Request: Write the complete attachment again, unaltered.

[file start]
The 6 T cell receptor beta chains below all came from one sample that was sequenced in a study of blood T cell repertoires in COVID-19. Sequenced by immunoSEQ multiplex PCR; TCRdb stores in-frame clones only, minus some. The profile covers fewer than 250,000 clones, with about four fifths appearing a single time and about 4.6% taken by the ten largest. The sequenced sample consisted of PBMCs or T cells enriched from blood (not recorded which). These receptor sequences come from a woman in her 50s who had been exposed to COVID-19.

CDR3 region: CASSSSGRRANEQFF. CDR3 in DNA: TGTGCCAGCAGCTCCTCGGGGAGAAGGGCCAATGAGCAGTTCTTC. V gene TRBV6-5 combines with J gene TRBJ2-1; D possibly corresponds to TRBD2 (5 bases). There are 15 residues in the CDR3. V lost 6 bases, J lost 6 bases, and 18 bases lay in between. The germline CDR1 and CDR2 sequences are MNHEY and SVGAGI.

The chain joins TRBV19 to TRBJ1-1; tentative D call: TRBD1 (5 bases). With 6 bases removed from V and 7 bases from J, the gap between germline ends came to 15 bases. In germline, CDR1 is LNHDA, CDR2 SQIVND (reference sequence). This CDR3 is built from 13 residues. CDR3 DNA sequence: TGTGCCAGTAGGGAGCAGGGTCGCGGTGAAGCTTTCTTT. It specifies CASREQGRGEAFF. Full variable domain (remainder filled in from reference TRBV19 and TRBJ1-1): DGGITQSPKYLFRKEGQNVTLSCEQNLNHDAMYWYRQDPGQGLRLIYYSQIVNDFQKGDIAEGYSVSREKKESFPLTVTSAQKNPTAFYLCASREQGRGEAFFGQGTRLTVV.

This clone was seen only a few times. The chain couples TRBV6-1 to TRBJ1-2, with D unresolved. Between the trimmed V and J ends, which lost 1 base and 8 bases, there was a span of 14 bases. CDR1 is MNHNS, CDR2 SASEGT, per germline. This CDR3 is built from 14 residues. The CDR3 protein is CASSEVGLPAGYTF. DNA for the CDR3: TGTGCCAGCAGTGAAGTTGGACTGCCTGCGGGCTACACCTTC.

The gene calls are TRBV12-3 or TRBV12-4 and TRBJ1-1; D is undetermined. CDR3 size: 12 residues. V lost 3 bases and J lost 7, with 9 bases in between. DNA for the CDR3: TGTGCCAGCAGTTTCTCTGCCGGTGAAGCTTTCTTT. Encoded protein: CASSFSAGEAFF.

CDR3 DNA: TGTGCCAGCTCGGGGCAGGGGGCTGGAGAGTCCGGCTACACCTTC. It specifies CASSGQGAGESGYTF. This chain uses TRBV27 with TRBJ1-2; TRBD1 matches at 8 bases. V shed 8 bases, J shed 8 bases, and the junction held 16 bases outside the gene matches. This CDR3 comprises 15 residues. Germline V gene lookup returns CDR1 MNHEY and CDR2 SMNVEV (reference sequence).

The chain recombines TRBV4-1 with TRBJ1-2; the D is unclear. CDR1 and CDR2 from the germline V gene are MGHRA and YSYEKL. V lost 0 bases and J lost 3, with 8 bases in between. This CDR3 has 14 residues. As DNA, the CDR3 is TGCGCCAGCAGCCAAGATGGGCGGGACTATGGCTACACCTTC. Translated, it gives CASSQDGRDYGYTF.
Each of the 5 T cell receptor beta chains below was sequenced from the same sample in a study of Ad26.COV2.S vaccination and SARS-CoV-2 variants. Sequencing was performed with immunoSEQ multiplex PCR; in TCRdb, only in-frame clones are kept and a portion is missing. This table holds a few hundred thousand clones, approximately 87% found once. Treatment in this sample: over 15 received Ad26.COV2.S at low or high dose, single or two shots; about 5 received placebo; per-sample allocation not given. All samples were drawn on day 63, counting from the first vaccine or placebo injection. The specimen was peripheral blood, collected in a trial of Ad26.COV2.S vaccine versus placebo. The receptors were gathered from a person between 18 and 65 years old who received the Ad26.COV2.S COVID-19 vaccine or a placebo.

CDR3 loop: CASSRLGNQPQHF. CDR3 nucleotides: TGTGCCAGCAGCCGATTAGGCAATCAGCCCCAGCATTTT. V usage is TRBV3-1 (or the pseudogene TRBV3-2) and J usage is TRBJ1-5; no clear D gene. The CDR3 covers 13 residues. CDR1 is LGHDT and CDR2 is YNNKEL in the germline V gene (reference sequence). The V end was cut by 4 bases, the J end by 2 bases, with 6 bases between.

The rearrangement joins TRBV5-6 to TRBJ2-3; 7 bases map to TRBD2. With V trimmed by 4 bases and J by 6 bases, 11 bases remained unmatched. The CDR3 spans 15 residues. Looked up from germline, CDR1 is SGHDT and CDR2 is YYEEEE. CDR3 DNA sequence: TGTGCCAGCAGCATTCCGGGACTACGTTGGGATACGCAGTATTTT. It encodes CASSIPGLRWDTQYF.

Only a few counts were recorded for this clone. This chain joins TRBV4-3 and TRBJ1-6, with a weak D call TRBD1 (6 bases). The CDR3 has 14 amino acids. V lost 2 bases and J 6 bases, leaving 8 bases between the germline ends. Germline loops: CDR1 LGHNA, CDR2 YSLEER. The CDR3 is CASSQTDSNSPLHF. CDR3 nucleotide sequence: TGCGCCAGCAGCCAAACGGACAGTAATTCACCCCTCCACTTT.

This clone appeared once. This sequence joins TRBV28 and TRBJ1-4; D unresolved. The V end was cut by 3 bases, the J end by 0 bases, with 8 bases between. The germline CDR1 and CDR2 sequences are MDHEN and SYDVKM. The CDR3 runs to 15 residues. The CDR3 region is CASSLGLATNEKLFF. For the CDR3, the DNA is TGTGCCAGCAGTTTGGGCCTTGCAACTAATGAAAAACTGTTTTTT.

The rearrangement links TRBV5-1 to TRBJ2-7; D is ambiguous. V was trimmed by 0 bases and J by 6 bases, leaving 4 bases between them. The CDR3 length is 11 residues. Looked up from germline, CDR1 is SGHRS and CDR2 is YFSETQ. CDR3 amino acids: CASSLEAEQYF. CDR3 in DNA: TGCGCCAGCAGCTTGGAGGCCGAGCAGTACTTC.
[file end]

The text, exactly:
The 6 T cell receptor beta chains below all came from one sample that was sequenced in a study of blood T cell repertoires in COVID-19. Sequenced by immunoSEQ multiplex PCR; TCRdb stores in-frame clones only, minus some. The profile covers fewer than 250,000 clones, with about four fifths appearing a single time and about 4.6% taken by the ten largest. The sequenced sample consisted of PBMCs or T cells enriched from blood (not recorded which). These receptor sequences come from a woman in her 50s who had been exposed to COVID-19.

CDR3 region: CASSSSGRRANEQFF. CDR3 in DNA: TGTGCCAGCAGCTCCTCGGGGAGAAGGGCCAATGAGCAGTTCTTC. V gene TRBV6-5 combines with J gene TRBJ2-1; D possibly corresponds to TRBD2 (5 bases). There are 15 residues in the CDR3. V lost 6 bases, J lost 6 bases, and 18 bases lay in between. The germline CDR1 and CDR2 sequences are MNHEY and SVGAGI.

The chain joins TRBV19 to TRBJ1-1; tentative D call: TRBD1 (5 bases). With 6 bases removed from V and 7 bases from J, the gap between germline ends came to 15 bases. In germline, CDR1 is LNHDA, CDR2 SQIVND (reference sequence). This CDR3 is built from 13 residues. CDR3 DNA sequence: TGTGCCAGTAGGGAGCAGGGTCGCGGTGAAGCTTTCTTT. It specifies CASREQGRGEAFF. Full variable domain (remainder filled in from reference TRBV19 and TRBJ1-1): DGGITQSPKYLFRKEGQNVTLSCEQNLNHDAMYWYRQDPGQGLRLIYYSQIVNDFQKGDIAEGYSVSREKKESFPLTVTSAQKNPTAFYLCASREQGRGEAFFGQGTRLTVV.

This clone was seen only a few times. The chain couples TRBV6-1 to TRBJ1-2, with D unresolved. Between the trimmed V and J ends, which lost 1 base and 8 bases, there was a span of 14 bases. CDR1 is MNHNS, CDR2 SASEGT, per germline. This CDR3 is built from 14 residues. The CDR3 protein is CASSEVGLPAGYTF. DNA for the CDR3: TGTGCCAGCAGTGAAGTTGGACTGCCTGCGGGCTACACCTTC.

The gene calls are TRBV12-3 or TRBV12-4 and TRBJ1-1; D is undetermined. CDR3 size: 12 residues. V lost 3 bases and J lost 7, with 9 bases in between. DNA for the CDR3: TGTGCCAGCAGTTTCTCTGCCGGTGAAGCTTTCTTT. Encoded protein: CASSFSAGEAFF.

CDR3 DNA: TGTGCCAGCTCGGGGCAGGGGGCTGGAGAGTCCGGCTACACCTTC. It specifies CASSGQGAGESGYTF. This chain uses TRBV27 with TRBJ1-2; TRBD1 matches at 8 bases. V shed 8 bases, J shed 8 bases, and the junction held 16 bases outside the gene matches. This CDR3 comprises 15 residues. Germline V gene lookup returns CDR1 MNHEY and CDR2 SMNVEV (reference sequence).

The chain recombines TRBV4-1 with TRBJ1-2; the D is unclear. CDR1 and CDR2 from the germline V gene are MGHRA and YSYEKL. V lost 0 bases and J lost 3, with 8 bases in between. This CDR3 has 14 residues. As DNA, the CDR3 is TGCGCCAGCAGCCAAGATGGGCGGGACTATGGCTACACCTTC. Translated, it gives CASSQDGRDYGYTF.
Each of the 5 T cell receptor beta chains below was sequenced from the same sample in a study of Ad26.COV2.S vaccination and SARS-CoV-2 variants. Sequencing was performed with immunoSEQ multiplex PCR; in TCRdb, only in-frame clones are kept and a portion is missing. This table holds a few hundred thousand clones, approximately 87% found once. Treatment in this sample: over 15 received Ad26.COV2.S at low or high dose, single or two shots; about 5 received placebo; per-sample allocation not given. All samples were drawn on day 63, counting from the first vaccine or placebo injection. The specimen was peripheral blood, collected in a trial of Ad26.COV2.S vaccine versus placebo. The receptors were gathered from a person between 18 and 65 years old who received the Ad26.COV2.S COVID-19 vaccine or a placebo.

CDR3 loop: CASSRLGNQPQHF. CDR3 nucleotides: TGTGCCAGCAGCCGATTAGGCAATCAGCCCCAGCATTTT. V usage is TRBV3-1 (or the pseudogene TRBV3-2) and J usage is TRBJ1-5; no clear D gene. The CDR3 covers 13 residues. CDR1 is LGHDT and CDR2 is YNNKEL in the germline V gene (reference sequence). The V end was cut by 4 bases, the J end by 2 bases, with 6 bases between.

The rearrangement joins TRBV5-6 to TRBJ2-3; 7 bases map to TRBD2. With V trimmed by 4 bases and J by 6 bases, 11 bases remained unmatched. The CDR3 spans 15 residues. Looked up from germline, CDR1 is SGHDT and CDR2 is YYEEEE. CDR3 DNA sequence: TGTGCCAGCAGCATTCCGGGACTACGTTGGGATACGCAGTATTTT. It encodes CASSIPGLRWDTQYF.

Only a few counts were recorded for this clone. This chain joins TRBV4-3 and TRBJ1-6, with a weak D call TRBD1 (6 bases). The CDR3 has 14 amino acids. V lost 2 bases and J 6 bases, leaving 8 bases between the germline ends. Germline loops: CDR1 LGHNA, CDR2 YSLEER. The CDR3 is CASSQTDSNSPLHF. CDR3 nucleotide sequence: TGCGCCAGCAGCCAAACGGACAGTAATTCACCCCTCCACTTT.

This clone appeared once. This sequence joins TRBV28 and TRBJ1-4; D unresolved. The V end was cut by 3 bases, the J end by 0 bases, with 8 bases between. The germline CDR1 and CDR2 sequences are MDHEN and SYDVKM. The CDR3 runs to 15 residues. The CDR3 region is CASSLGLATNEKLFF. For the CDR3, the DNA is TGTGCCAGCAGTTTGGGCCTTGCAACTAATGAAAAACTGTTTTTT.

The rearrangement links TRBV5-1 to TRBJ2-7; D is ambiguous. V was trimmed by 0 bases and J by 6 bases, leaving 4 bases between them. The CDR3 length is 11 residues. Looked up from germline, CDR1 is SGHRS and CDR2 is YFSETQ. CDR3 amino acids: CASSLEAEQYF. CDR3 in DNA: TGCGCCAGCAGCTTGGAGGCCGAGCAGTACTTC.